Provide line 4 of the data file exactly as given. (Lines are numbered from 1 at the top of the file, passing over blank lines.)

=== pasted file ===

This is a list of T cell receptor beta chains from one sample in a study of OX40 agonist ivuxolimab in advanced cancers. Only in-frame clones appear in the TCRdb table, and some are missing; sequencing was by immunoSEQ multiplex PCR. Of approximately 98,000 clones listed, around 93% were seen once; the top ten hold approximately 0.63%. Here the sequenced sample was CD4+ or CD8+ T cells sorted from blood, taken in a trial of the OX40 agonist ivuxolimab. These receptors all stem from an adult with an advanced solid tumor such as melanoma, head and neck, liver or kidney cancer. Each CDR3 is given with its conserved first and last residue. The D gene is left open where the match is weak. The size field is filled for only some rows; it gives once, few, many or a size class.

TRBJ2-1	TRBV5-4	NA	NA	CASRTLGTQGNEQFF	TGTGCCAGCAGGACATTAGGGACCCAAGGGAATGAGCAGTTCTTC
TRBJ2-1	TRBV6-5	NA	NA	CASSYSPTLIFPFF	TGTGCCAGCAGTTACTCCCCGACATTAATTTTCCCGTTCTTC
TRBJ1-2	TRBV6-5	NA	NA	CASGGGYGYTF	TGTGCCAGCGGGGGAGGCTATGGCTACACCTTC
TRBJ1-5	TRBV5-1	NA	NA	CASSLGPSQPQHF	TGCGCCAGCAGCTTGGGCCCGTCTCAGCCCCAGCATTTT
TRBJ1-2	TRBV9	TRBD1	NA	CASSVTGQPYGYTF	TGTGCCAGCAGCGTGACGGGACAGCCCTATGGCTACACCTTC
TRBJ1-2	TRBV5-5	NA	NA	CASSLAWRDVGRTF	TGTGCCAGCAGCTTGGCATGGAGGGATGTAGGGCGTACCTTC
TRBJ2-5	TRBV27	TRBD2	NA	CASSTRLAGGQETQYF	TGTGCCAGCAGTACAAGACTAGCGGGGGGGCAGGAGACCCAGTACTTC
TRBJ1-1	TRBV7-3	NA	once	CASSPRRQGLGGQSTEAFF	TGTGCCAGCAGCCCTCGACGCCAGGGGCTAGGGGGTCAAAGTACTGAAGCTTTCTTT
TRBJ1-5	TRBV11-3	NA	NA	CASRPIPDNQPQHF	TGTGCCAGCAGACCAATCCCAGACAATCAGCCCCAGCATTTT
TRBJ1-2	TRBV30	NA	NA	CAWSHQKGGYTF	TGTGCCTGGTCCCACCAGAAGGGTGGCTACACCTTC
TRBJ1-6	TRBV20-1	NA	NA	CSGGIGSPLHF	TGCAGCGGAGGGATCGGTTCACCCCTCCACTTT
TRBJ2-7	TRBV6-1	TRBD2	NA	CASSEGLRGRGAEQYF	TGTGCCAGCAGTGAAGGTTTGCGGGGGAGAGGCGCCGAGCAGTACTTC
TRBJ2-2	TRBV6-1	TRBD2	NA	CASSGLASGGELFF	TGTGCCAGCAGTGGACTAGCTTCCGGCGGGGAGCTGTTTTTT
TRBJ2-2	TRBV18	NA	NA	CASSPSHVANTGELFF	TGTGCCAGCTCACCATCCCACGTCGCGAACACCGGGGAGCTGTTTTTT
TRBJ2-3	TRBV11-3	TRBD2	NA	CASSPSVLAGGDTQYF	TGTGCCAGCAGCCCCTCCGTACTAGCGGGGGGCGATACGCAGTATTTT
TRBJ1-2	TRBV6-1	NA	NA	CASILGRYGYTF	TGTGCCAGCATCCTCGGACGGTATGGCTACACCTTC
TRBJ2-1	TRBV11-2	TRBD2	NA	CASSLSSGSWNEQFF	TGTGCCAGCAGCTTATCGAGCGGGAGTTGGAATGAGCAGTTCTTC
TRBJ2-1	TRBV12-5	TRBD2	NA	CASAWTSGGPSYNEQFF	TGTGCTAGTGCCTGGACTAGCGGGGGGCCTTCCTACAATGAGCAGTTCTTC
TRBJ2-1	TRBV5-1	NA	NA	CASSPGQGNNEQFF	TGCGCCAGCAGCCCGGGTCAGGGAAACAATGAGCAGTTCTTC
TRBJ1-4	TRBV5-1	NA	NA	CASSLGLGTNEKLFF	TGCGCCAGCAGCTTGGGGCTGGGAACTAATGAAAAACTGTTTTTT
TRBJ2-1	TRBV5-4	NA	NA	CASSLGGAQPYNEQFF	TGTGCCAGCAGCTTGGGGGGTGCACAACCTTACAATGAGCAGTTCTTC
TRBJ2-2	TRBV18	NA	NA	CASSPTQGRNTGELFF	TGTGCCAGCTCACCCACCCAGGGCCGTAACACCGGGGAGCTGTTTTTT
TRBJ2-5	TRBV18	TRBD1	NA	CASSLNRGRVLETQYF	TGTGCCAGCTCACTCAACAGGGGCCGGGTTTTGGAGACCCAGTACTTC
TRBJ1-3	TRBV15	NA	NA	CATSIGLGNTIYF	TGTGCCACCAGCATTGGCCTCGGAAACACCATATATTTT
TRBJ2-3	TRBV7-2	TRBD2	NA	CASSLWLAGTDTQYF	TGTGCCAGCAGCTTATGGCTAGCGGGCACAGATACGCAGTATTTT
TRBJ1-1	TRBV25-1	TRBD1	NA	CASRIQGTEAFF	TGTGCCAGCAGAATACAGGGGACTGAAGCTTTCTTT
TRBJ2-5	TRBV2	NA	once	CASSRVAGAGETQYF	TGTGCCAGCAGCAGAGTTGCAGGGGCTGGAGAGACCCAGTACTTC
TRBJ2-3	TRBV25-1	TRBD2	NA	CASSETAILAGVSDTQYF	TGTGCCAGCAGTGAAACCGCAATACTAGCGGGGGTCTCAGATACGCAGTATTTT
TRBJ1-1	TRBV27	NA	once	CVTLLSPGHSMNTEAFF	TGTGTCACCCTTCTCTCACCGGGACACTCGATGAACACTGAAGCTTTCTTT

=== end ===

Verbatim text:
TRBJ1-2	TRBV6-5	NA	NA	CASGGGYGYTF	TGTGCCAGCGGGGGAGGCTATGGCTACACCTTC